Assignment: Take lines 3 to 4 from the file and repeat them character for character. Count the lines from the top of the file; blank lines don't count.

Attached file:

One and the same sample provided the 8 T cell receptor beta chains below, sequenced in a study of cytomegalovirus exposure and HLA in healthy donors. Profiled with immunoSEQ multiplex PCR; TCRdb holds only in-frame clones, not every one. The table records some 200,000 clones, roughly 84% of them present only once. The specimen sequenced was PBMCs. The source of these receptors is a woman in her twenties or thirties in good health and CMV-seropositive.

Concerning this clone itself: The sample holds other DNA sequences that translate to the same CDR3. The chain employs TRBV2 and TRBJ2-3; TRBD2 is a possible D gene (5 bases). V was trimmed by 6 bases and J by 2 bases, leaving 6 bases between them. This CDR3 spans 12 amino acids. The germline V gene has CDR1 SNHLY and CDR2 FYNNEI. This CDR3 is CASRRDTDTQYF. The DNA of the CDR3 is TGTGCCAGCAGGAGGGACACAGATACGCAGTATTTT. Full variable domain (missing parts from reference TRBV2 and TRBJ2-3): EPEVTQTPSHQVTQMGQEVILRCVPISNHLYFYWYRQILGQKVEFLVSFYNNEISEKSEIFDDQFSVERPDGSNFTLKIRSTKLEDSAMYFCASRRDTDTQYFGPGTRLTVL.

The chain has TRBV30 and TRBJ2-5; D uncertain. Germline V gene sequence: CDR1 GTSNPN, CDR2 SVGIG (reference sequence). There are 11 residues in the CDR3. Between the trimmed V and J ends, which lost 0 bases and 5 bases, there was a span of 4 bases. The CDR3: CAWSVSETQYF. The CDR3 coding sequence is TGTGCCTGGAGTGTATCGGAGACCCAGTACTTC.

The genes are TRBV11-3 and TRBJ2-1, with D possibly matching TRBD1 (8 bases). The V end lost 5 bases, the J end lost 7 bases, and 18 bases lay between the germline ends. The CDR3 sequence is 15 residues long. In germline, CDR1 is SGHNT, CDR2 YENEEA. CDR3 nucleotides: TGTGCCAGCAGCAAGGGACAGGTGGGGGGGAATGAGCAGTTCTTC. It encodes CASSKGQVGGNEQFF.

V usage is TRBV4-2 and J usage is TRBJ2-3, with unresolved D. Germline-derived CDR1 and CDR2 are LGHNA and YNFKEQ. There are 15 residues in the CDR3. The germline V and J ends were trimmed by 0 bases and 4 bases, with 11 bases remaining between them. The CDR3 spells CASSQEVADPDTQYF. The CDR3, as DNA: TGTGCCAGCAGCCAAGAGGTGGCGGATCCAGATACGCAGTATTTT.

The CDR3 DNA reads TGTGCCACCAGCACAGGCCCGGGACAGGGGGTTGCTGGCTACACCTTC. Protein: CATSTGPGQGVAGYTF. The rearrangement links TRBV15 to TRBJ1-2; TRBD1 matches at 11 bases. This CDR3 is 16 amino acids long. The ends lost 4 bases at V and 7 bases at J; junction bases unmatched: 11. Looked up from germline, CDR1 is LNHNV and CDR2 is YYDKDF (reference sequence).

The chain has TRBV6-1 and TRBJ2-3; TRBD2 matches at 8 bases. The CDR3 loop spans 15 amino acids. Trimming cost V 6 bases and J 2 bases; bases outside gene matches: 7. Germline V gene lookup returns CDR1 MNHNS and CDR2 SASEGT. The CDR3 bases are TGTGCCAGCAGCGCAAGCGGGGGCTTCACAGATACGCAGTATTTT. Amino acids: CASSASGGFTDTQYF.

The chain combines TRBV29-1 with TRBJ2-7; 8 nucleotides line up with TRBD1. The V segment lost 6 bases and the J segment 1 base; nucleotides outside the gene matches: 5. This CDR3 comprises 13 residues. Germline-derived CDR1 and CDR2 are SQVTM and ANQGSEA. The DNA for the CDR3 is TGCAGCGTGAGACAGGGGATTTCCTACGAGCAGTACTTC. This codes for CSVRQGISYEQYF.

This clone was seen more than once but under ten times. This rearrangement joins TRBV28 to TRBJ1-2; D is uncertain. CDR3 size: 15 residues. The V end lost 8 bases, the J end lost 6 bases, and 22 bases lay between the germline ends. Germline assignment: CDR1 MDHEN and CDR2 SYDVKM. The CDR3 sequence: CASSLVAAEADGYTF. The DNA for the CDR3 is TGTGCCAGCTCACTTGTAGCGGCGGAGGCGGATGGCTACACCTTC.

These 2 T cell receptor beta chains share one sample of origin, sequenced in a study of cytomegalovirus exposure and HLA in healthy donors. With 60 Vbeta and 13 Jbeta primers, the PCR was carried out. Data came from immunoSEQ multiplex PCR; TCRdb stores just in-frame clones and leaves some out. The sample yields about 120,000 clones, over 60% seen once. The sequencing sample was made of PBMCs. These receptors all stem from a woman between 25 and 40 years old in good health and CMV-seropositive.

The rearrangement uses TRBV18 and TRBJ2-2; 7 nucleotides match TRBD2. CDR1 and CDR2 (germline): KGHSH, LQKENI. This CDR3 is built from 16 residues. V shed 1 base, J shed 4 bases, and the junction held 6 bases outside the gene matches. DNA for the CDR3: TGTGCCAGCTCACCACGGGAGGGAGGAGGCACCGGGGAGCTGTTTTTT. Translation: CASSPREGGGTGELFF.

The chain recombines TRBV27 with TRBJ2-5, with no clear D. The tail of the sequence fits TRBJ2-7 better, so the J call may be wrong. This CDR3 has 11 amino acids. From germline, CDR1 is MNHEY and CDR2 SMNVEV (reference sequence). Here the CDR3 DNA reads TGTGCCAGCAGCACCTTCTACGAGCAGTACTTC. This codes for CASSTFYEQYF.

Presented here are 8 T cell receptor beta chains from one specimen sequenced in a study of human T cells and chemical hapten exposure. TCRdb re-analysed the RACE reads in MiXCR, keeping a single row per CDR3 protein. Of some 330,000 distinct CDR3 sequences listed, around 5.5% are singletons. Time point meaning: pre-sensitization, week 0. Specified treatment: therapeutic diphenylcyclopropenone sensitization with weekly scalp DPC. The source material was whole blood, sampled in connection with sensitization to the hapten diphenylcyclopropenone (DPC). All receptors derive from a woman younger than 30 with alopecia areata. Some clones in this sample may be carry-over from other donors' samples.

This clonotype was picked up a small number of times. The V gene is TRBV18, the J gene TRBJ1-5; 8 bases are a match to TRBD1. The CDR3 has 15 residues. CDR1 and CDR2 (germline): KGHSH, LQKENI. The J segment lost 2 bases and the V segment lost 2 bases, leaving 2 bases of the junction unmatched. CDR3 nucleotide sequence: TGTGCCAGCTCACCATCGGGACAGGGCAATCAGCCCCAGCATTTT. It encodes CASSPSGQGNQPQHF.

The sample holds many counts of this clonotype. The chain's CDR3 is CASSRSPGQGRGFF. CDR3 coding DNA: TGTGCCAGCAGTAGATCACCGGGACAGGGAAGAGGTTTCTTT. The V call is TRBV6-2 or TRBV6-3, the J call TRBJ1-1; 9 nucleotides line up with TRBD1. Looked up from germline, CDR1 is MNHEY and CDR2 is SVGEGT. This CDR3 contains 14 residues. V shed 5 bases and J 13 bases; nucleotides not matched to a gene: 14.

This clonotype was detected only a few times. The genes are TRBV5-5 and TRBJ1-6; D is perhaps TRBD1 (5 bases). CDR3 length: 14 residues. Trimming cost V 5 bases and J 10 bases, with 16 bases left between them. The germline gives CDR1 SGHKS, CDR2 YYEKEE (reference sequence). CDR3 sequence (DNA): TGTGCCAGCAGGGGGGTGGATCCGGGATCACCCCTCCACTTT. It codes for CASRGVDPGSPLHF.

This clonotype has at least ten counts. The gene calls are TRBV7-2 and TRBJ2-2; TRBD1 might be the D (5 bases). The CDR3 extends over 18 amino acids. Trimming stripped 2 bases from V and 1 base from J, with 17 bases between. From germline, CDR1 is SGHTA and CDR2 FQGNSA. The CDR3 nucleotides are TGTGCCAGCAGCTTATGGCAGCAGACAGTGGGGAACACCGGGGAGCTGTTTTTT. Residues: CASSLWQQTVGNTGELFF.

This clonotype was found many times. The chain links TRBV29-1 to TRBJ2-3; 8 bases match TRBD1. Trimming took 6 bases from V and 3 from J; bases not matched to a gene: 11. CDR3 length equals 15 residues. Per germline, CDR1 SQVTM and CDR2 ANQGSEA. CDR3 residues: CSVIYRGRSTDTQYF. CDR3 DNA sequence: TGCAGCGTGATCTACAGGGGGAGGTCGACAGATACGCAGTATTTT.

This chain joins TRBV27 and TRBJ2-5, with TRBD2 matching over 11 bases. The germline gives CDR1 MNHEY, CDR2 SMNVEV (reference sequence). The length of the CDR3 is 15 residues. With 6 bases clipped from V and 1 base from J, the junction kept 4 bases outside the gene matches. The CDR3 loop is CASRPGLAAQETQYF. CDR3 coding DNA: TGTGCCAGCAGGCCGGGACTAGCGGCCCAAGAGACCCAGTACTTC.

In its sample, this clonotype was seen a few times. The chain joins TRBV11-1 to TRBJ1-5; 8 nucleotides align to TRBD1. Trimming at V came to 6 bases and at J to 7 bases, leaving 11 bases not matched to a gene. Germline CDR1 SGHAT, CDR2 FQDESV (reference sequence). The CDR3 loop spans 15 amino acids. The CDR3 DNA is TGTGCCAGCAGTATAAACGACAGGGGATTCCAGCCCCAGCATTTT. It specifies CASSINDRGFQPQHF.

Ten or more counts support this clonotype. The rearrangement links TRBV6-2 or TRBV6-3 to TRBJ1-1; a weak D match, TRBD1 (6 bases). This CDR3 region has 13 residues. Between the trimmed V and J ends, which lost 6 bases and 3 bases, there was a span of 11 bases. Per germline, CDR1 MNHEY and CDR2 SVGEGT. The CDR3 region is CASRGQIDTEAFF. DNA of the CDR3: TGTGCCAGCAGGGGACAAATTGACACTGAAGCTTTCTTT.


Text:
The chain has TRBV30 and TRBJ2-5; D uncertain. Germline V gene sequence: CDR1 GTSNPN, CDR2 SVGIG (reference sequence). There are 11 residues in the CDR3. Between the trimmed V and J ends, which lost 0 bases and 5 bases, there was a span of 4 bases. The CDR3: CAWSVSETQYF. The CDR3 coding sequence is TGTGCCTGGAGTGTATCGGAGACCCAGTACTTC.

The genes are TRBV11-3 and TRBJ2-1, with D possibly matching TRBD1 (8 bases). The V end lost 5 bases, the J end lost 7 bases, and 18 bases lay between the germline ends. The CDR3 sequence is 15 residues long. In germline, CDR1 is SGHNT, CDR2 YENEEA. CDR3 nucleotides: TGTGCCAGCAGCAAGGGACAGGTGGGGGGGAATGAGCAGTTCTTC. It encodes CASSKGQVGGNEQFF.